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Although there is always a wonderful spirit of cheerfulness and good humour about the wards of a military hospital, even among the serious cases, yet existence naturally becomes wearisome at times, especially for men who may have to remain for weeks or months either in bed or. within the hospital precincts. They welcome visitors who can entertain them cheerfully, and music is a never-failing source of pleasure. Our drawing shows a typical scene in a hospital ward at Christmas-time, when some ladies have arrived to sing and play to the patients while they are having tea. Seasonable decorations give an added touch of brightness to the room, and form a pleasant reminder of home. Busy nurses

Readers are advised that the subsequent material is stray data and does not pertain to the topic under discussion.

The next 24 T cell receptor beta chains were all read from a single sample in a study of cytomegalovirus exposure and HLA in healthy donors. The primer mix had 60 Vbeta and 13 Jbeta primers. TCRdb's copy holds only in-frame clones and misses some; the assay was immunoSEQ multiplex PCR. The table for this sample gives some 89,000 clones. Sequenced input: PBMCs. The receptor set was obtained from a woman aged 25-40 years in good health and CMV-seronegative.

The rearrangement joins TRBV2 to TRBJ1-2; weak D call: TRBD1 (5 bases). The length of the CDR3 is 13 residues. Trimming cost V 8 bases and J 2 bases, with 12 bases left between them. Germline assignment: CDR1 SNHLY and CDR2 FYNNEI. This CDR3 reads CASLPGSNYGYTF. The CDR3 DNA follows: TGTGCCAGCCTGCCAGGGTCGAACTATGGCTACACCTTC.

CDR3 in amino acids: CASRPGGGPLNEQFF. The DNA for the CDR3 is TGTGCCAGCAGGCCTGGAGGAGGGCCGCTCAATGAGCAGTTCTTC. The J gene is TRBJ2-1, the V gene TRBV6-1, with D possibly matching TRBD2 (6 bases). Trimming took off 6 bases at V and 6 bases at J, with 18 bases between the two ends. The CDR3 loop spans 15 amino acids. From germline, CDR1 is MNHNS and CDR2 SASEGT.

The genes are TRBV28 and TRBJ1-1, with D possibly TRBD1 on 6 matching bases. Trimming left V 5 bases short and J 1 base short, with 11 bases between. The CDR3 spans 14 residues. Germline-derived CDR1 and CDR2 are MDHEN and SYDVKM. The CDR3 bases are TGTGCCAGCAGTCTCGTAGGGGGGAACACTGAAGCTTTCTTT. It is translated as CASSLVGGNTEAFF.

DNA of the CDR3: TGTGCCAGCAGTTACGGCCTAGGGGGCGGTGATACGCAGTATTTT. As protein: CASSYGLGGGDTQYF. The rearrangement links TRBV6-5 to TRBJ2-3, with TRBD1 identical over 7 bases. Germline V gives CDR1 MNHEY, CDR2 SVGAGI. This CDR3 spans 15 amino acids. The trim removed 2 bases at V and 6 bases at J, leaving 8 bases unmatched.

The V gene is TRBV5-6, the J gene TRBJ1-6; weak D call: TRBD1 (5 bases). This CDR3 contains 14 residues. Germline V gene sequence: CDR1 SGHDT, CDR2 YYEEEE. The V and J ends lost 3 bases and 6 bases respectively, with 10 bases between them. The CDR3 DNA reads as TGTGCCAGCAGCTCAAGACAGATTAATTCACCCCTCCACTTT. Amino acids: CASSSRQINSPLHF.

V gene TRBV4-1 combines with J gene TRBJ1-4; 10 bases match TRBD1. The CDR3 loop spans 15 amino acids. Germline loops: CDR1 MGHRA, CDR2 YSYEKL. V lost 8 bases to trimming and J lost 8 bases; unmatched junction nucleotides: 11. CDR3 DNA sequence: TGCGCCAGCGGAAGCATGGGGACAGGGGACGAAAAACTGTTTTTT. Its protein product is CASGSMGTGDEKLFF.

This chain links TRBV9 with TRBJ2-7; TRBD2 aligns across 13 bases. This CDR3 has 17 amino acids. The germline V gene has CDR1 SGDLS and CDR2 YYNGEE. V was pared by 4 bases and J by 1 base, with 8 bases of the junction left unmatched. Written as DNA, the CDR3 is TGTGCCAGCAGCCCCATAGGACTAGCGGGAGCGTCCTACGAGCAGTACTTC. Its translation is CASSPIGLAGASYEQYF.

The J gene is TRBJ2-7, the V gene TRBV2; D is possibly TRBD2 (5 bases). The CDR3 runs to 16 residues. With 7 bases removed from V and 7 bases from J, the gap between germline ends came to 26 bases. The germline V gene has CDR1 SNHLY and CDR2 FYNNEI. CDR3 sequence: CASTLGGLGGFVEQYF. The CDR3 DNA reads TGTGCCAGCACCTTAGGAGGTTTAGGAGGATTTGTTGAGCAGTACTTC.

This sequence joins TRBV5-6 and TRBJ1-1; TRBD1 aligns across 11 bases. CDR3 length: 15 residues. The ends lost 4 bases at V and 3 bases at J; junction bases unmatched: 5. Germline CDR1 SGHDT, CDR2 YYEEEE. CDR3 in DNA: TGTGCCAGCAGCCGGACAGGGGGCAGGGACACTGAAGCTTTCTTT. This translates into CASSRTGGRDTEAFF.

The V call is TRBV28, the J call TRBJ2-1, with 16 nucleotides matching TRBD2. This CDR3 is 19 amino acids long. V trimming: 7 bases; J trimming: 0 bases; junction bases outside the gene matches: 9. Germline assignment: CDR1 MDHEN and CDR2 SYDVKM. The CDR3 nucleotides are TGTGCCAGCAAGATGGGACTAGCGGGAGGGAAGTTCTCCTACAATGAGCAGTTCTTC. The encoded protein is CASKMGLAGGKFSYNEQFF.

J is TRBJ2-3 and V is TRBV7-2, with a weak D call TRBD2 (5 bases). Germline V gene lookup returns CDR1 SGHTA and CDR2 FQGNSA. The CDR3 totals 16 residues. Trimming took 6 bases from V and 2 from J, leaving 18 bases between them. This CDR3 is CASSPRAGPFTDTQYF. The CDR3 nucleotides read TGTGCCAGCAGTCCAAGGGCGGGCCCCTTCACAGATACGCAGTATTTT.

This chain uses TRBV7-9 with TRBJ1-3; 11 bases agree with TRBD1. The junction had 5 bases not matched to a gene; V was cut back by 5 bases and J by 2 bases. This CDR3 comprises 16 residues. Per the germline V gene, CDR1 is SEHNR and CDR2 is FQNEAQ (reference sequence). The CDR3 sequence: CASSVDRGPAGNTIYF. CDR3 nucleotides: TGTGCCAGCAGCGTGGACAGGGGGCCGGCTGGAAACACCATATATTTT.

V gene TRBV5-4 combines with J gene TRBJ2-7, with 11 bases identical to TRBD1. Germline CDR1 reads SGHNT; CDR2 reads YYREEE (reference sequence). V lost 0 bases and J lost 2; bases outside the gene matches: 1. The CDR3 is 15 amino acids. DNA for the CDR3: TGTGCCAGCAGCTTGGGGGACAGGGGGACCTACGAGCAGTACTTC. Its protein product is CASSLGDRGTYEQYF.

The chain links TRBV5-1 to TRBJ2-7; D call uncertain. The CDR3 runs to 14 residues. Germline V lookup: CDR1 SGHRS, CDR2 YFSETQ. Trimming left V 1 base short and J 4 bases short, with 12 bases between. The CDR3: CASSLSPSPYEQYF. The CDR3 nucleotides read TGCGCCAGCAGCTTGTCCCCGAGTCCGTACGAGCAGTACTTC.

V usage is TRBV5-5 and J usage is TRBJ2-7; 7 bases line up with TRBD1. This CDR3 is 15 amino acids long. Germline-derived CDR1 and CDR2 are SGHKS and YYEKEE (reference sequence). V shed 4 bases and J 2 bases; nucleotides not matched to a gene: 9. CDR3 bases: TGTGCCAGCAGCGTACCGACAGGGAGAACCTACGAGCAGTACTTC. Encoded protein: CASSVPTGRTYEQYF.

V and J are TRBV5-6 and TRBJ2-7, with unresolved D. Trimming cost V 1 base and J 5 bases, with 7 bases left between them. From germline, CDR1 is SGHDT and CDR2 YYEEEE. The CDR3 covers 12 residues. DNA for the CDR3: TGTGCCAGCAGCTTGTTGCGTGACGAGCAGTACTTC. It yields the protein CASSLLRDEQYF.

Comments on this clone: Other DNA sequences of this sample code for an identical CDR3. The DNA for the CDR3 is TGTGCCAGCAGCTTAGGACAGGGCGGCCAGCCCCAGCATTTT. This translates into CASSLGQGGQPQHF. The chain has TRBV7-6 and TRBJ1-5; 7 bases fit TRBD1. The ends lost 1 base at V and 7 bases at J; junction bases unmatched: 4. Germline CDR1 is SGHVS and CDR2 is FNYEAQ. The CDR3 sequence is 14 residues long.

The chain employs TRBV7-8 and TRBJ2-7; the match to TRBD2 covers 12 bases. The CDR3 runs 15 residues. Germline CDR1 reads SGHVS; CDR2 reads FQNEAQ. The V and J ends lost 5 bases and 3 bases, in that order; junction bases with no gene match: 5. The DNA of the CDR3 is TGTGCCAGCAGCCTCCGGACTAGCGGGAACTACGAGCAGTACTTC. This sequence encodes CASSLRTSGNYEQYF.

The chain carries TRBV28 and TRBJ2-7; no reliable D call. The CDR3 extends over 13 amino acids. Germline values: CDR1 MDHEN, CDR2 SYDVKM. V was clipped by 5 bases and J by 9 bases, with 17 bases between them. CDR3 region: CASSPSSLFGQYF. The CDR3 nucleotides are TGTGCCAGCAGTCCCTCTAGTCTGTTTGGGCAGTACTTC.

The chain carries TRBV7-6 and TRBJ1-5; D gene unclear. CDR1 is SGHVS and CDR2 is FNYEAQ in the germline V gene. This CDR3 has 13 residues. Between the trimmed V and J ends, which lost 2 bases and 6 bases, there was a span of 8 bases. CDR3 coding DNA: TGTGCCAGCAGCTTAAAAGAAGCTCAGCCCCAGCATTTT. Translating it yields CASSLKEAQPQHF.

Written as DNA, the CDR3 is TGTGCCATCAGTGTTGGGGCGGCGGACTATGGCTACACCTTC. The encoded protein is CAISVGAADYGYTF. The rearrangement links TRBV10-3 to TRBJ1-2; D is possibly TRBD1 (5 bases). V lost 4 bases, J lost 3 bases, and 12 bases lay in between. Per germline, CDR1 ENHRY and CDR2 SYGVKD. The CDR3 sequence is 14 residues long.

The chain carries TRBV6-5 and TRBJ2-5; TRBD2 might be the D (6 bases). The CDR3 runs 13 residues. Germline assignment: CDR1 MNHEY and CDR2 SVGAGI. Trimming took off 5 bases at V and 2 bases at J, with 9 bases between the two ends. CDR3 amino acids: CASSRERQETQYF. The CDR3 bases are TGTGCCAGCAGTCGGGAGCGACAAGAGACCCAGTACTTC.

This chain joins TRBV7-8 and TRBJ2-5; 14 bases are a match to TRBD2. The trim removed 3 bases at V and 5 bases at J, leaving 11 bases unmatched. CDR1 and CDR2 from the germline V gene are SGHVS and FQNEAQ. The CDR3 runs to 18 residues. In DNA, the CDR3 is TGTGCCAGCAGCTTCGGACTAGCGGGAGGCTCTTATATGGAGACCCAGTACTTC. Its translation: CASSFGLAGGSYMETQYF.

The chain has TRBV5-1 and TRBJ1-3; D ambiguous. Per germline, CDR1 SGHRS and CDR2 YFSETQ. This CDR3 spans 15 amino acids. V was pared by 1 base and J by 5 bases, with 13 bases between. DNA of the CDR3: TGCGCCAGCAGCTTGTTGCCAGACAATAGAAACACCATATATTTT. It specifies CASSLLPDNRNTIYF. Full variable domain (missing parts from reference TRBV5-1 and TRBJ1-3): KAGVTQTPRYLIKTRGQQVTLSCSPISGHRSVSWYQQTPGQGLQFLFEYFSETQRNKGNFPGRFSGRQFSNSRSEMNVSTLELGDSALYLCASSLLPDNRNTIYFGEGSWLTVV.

are going about their afternoon work, dispensing tea and bread and butter, taking pulses, or attending to the adjustment of a bandage. Some of the men who are able to be up and about, to the envy of bed-ridden comrades, are returning from a stroll outside, while others sit and enjoy a cigarette, or propel themselves in an invalid-chair. All listen attentively to the singer, and join vigorously in the chorus of any song they know. Many ladies have been doing somewhat similiar kindly work to this throughout the War, and it is always most cordially welcomed. To the wounded, the charm and solace of music and song are exceptionally sympathetic and enjoyable.-lDraine Copyrighdt in the United Stte and C,nd,,.